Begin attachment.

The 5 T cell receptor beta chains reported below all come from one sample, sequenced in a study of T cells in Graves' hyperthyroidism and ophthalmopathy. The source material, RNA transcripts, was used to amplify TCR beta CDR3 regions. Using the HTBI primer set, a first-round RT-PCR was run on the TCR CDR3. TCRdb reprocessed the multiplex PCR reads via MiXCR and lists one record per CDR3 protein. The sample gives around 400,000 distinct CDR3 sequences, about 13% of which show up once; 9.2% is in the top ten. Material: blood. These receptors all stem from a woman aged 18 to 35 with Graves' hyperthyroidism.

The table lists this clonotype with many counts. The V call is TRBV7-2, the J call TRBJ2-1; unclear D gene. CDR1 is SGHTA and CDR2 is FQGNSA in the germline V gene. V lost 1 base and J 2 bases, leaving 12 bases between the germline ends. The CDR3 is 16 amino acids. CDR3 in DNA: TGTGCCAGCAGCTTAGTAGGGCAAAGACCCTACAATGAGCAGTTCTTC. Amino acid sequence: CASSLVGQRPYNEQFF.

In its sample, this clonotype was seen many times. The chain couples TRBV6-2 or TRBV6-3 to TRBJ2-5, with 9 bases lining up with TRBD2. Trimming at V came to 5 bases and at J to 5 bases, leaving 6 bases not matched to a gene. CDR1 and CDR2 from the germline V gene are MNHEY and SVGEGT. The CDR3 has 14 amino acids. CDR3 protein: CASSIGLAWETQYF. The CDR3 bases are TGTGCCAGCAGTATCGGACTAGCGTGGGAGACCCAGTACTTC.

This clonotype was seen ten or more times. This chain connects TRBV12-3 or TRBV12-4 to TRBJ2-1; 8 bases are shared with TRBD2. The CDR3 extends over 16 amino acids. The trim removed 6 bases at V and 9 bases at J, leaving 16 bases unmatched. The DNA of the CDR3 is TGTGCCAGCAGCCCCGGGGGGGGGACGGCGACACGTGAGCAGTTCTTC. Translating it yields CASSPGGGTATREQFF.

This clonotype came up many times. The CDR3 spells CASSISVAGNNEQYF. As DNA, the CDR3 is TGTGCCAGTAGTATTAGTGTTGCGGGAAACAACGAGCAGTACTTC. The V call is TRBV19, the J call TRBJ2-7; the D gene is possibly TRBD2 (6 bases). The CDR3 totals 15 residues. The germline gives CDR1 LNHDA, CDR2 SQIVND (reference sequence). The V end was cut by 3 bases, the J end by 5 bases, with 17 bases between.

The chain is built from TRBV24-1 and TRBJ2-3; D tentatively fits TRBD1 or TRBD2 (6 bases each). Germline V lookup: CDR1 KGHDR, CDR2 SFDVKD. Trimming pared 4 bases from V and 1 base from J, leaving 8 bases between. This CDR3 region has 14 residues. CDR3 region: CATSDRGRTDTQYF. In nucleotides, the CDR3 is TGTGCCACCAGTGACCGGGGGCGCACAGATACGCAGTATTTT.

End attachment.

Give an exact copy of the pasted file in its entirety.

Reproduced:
The 5 T cell receptor beta chains reported below all come from one sample, sequenced in a study of T cells in Graves' hyperthyroidism and ophthalmopathy. The source material, RNA transcripts, was used to amplify TCR beta CDR3 regions. Using the HTBI primer set, a first-round RT-PCR was run on the TCR CDR3. TCRdb reprocessed the multiplex PCR reads via MiXCR and lists one record per CDR3 protein. The sample gives around 400,000 distinct CDR3 sequences, about 13% of which show up once; 9.2% is in the top ten. Material: blood. These receptors all stem from a woman aged 18 to 35 with Graves' hyperthyroidism.

The table lists this clonotype with many counts. The V call is TRBV7-2, the J call TRBJ2-1; unclear D gene. CDR1 is SGHTA and CDR2 is FQGNSA in the germline V gene. V lost 1 base and J 2 bases, leaving 12 bases between the germline ends. The CDR3 is 16 amino acids. CDR3 in DNA: TGTGCCAGCAGCTTAGTAGGGCAAAGACCCTACAATGAGCAGTTCTTC. Amino acid sequence: CASSLVGQRPYNEQFF.

In its sample, this clonotype was seen many times. The chain couples TRBV6-2 or TRBV6-3 to TRBJ2-5, with 9 bases lining up with TRBD2. Trimming at V came to 5 bases and at J to 5 bases, leaving 6 bases not matched to a gene. CDR1 and CDR2 from the germline V gene are MNHEY and SVGEGT. The CDR3 has 14 amino acids. CDR3 protein: CASSIGLAWETQYF. The CDR3 bases are TGTGCCAGCAGTATCGGACTAGCGTGGGAGACCCAGTACTTC.

This clonotype was seen ten or more times. This chain connects TRBV12-3 or TRBV12-4 to TRBJ2-1; 8 bases are shared with TRBD2. The CDR3 extends over 16 amino acids. The trim removed 6 bases at V and 9 bases at J, leaving 16 bases unmatched. The DNA of the CDR3 is TGTGCCAGCAGCCCCGGGGGGGGGACGGCGACACGTGAGCAGTTCTTC. Translating it yields CASSPGGGTATREQFF.

This clonotype came up many times. The CDR3 spells CASSISVAGNNEQYF. As DNA, the CDR3 is TGTGCCAGTAGTATTAGTGTTGCGGGAAACAACGAGCAGTACTTC. The V call is TRBV19, the J call TRBJ2-7; the D gene is possibly TRBD2 (6 bases). The CDR3 totals 15 residues. The germline gives CDR1 LNHDA, CDR2 SQIVND (reference sequence). The V end was cut by 3 bases, the J end by 5 bases, with 17 bases between.

The chain is built from TRBV24-1 and TRBJ2-3; D tentatively fits TRBD1 or TRBD2 (6 bases each). Germline V lookup: CDR1 KGHDR, CDR2 SFDVKD. Trimming pared 4 bases from V and 1 base from J, leaving 8 bases between. This CDR3 region has 14 residues. CDR3 region: CATSDRGRTDTQYF. In nucleotides, the CDR3 is TGTGCCACCAGTGACCGGGGGCGCACAGATACGCAGTATTTT.